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H5: Tax agreements pre-appeal

HMRC's power to make agreements

 

Agreements outside HMRC’s powers are void

 

“It is common ground that any agreement between Southern Cross and HMRC will be void if the agreement was outside the powers of (or 'ultra vires') HMRC.” (HMRC v. Southern Cross Employment Agency Ltd [2015] UKUT 122 (TCC), §45, Newey J).

 

HMRC do have power to reach binding agreements pre-appeal

 

“I accept that the exchanges in early July 2007 resulted in a binding agreement between HMRC (through Mr Stewart) and the Company (through Mr Thomas). That, so it seems to me, is the clear effect of the telephone discussion on 6 July 2007 as confirmed in the later correspondence. The FTT appears to have been impressed by the fact that at that time Mr Stewart was still awaiting information from Mr Thomas, information which was in fact never provided. It concluded that Mr Stewart was unlikely to be willing to agree to a final settlement of the tax position in relation to the bonus payment of £900,000 while these questions were outstanding. I do not accept that. On the contrary, a final settlement may be regarded as more rather than less likely if there is uncertainty about the underlying facts – the settlement reflects a decision to put that uncertainty to one side and reach agreement so as to avoid the need for further enquiries.” (Spring Salmon Ltd v. HMRC [2016] UKUT 313 (TCC), §27 Lord Glennie – on the facts, however, the agreement was conditional and the taxpayer had breached it)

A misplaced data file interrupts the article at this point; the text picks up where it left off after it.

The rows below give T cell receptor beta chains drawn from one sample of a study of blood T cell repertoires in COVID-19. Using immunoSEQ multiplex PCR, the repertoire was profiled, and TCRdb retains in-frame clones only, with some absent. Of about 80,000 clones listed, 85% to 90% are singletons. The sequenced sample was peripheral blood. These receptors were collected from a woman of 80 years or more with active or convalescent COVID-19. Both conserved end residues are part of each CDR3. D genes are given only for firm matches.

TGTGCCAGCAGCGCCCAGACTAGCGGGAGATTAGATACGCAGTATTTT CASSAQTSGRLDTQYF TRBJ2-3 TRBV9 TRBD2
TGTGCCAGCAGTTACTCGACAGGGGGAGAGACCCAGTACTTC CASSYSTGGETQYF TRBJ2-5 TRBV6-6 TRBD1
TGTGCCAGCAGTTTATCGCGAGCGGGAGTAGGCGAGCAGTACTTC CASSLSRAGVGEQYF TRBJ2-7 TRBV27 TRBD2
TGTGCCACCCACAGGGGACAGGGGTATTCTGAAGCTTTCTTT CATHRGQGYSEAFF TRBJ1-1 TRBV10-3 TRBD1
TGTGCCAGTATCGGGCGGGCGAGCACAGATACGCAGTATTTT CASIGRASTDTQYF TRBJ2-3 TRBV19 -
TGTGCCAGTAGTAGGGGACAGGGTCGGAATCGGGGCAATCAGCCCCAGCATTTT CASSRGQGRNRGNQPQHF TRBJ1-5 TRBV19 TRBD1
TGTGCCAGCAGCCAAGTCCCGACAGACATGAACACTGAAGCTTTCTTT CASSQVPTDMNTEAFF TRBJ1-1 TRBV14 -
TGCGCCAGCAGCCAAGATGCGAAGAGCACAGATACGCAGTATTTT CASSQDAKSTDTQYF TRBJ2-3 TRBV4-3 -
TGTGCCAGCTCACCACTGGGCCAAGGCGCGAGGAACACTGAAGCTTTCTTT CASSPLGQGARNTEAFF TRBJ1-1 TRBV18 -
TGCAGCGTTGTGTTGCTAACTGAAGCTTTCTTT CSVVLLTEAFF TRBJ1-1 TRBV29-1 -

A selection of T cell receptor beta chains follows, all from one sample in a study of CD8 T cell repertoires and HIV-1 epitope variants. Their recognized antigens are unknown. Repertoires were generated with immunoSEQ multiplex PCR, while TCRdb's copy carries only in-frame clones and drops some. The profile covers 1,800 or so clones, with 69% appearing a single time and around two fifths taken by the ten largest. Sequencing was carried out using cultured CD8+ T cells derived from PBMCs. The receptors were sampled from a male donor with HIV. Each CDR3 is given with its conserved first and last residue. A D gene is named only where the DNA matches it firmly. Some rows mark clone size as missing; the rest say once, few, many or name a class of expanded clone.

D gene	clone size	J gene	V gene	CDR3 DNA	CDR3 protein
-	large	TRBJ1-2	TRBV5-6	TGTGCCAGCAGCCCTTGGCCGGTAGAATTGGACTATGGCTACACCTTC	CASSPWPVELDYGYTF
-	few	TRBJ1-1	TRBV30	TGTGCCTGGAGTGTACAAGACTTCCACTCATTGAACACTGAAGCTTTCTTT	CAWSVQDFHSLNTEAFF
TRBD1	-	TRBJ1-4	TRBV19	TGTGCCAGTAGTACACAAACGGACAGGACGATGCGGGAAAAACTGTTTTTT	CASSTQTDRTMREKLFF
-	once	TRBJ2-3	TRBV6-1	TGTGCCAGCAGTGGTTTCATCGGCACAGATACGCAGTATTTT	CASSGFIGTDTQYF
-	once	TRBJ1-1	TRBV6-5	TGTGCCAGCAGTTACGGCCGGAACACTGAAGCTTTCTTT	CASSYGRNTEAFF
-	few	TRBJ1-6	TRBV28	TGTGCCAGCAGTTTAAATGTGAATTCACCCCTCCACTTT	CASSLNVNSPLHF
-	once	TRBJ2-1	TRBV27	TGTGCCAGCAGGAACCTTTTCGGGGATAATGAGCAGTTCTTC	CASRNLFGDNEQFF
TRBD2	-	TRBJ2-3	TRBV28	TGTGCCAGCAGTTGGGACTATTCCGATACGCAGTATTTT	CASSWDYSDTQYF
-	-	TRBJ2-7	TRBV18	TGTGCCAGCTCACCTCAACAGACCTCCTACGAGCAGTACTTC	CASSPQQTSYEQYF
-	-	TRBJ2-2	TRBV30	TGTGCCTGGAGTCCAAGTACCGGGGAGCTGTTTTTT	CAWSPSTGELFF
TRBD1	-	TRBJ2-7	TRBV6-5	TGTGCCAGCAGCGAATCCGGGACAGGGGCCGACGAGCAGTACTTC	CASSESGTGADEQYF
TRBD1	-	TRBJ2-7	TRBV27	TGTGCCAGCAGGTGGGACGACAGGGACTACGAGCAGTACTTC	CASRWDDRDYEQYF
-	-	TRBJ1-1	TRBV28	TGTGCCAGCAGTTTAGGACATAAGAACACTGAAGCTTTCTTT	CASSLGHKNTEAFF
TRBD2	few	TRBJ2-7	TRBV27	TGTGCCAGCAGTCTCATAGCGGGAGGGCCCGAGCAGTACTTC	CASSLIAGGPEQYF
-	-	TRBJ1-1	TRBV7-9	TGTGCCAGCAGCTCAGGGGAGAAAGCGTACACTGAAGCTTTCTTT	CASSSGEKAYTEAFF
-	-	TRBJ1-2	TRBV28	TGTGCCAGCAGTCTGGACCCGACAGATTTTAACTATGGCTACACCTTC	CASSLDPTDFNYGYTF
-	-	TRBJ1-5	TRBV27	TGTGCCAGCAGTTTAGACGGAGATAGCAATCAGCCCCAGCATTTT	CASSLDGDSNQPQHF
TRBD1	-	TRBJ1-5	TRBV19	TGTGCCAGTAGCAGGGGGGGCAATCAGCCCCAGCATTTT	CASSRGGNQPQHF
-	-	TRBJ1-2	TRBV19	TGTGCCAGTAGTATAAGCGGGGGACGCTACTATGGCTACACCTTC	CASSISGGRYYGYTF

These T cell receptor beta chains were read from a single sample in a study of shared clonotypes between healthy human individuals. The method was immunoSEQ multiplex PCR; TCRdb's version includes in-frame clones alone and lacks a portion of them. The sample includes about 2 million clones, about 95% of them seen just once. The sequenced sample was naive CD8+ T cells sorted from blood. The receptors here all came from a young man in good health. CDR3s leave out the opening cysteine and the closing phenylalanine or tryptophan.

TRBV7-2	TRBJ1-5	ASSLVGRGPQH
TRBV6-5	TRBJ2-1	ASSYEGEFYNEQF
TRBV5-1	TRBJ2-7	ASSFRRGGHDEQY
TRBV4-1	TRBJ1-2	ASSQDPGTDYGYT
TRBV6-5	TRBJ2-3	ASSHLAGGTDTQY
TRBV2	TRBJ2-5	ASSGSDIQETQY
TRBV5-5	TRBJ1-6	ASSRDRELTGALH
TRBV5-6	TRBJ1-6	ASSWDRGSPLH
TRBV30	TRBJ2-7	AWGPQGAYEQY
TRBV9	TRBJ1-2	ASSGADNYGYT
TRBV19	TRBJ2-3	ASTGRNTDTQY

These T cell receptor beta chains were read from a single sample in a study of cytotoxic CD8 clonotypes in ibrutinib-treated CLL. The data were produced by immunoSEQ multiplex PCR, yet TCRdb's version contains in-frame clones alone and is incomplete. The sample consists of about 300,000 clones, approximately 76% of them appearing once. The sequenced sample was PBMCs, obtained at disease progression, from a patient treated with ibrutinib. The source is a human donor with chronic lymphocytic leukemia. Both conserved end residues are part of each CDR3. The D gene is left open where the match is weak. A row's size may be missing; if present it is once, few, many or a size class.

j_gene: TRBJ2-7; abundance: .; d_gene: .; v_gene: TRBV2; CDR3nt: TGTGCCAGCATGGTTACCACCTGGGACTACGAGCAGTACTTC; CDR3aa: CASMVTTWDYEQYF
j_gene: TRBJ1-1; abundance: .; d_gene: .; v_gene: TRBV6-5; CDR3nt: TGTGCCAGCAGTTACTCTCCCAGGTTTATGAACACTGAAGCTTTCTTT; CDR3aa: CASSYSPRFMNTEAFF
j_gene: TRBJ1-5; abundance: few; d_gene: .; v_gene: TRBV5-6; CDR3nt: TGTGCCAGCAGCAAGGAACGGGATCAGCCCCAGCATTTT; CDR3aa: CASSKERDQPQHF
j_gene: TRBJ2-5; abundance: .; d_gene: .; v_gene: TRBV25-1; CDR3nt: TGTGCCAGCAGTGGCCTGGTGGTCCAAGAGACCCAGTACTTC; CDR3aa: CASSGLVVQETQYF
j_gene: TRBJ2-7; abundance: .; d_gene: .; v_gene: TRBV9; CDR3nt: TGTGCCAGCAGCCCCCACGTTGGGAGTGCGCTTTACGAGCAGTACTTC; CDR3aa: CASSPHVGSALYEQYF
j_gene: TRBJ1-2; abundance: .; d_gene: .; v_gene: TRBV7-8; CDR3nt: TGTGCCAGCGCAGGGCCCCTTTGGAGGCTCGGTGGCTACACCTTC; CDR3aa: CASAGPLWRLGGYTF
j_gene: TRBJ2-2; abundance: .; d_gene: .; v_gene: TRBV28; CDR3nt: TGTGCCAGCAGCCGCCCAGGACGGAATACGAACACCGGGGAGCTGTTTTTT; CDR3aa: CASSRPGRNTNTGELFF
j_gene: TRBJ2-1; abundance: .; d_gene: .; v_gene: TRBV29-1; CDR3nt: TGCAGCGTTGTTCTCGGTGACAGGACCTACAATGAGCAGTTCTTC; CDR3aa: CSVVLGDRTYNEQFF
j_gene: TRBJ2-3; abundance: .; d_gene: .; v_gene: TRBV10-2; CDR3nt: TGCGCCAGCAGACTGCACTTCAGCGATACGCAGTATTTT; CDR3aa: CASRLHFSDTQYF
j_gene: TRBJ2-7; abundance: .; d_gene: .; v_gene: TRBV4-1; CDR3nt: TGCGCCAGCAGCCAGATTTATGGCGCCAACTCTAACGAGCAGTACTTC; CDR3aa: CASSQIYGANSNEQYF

“In the end, I have concluded that s 80 of the VATA does not bar HMRC from entering into a binding agreement to settle a claim under s 80(1) where there is no pending appeal. My reasons include these:
(a)     It is apparent from Moses J's judgment in the DFS case that s 85 of the VATA allows HMRC to enter into a binding settlement agreement in the context of an appeal. It is hard to see why Parliament would have wished HMRC to have such an ability only where an appeal has been instituted. On the face of it, Parliament might have been expected to have thought it undesirable that parties should have to resort to litigation to achieve a binding agreement;
(b)     As mentioned above (at para [34]), Moses J observed in the DFS case that 'it falls for consideration elsewhere as to whether s 85 ousts or merely augments the common law rule'. The issue raised before Moses J was, however, whether an agreement to settle could be concluded at common law where an appeal was underway and, hence, s 85 could apply. Moses J was not dealing with a case (such as the present one) in which no appeal has ever been launched;
(c)     IRC v Nuttall shows that HMRC can enter into binding agreements relating to direct taxes otherwise than under s 54 of the TMA, which corresponds to s 85 of the VATA. Much as Bingham LJ thought that it would be 'extraordinary, and also regrettable' if HMRC lacked such a power, it strikes me as preferable that HMRC should be able, if they so choose, to dispose of claims under s 80 of the VATA on a final basis regardless of whether an appeal has been brought;